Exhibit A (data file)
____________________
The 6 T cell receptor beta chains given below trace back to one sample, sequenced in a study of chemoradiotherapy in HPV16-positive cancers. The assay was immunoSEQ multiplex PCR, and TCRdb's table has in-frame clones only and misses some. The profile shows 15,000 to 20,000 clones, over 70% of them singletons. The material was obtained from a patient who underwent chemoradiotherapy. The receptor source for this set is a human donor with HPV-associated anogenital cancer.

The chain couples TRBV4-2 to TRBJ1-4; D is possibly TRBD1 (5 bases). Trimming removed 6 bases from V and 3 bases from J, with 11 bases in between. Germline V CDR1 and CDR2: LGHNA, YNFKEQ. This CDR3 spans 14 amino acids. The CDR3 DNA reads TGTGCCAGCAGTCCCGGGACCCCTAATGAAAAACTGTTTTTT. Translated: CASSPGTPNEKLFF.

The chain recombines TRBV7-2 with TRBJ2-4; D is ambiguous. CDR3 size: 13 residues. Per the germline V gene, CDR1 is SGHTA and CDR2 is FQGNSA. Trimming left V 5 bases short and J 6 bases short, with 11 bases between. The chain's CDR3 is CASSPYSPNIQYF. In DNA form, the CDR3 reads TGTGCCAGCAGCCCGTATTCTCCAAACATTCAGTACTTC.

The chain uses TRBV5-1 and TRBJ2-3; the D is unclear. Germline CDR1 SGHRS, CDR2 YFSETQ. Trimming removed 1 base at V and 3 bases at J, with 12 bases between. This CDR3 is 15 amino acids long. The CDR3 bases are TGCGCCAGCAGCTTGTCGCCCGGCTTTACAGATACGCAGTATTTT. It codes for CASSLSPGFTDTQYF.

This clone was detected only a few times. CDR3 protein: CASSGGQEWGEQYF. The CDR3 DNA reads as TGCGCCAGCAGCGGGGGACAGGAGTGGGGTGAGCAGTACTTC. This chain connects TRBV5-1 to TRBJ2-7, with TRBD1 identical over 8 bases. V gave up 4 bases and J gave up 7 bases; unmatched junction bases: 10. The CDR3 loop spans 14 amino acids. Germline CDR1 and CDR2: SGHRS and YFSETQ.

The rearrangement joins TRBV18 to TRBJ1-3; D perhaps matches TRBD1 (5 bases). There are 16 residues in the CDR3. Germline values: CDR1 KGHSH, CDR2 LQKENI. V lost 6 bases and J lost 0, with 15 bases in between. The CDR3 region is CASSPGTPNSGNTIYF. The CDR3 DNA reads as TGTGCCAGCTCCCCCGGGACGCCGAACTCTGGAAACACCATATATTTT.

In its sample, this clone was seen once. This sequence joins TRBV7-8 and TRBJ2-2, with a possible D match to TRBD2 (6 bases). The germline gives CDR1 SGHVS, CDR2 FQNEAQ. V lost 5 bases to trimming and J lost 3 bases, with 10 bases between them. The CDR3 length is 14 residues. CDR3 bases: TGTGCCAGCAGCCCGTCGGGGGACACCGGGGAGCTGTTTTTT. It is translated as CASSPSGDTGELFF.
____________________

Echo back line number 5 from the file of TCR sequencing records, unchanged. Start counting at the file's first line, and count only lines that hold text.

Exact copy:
This clone was detected only a few times. CDR3 protein: CASSGGQEWGEQYF. The CDR3 DNA reads as TGCGCCAGCAGCGGGGGACAGGAGTGGGGTGAGCAGTACTTC. This chain connects TRBV5-1 to TRBJ2-7, with TRBD1 identical over 8 bases. V gave up 4 bases and J gave up 7 bases; unmatched junction bases: 10. The CDR3 loop spans 14 amino acids. Germline CDR1 and CDR2: SGHRS and YFSETQ.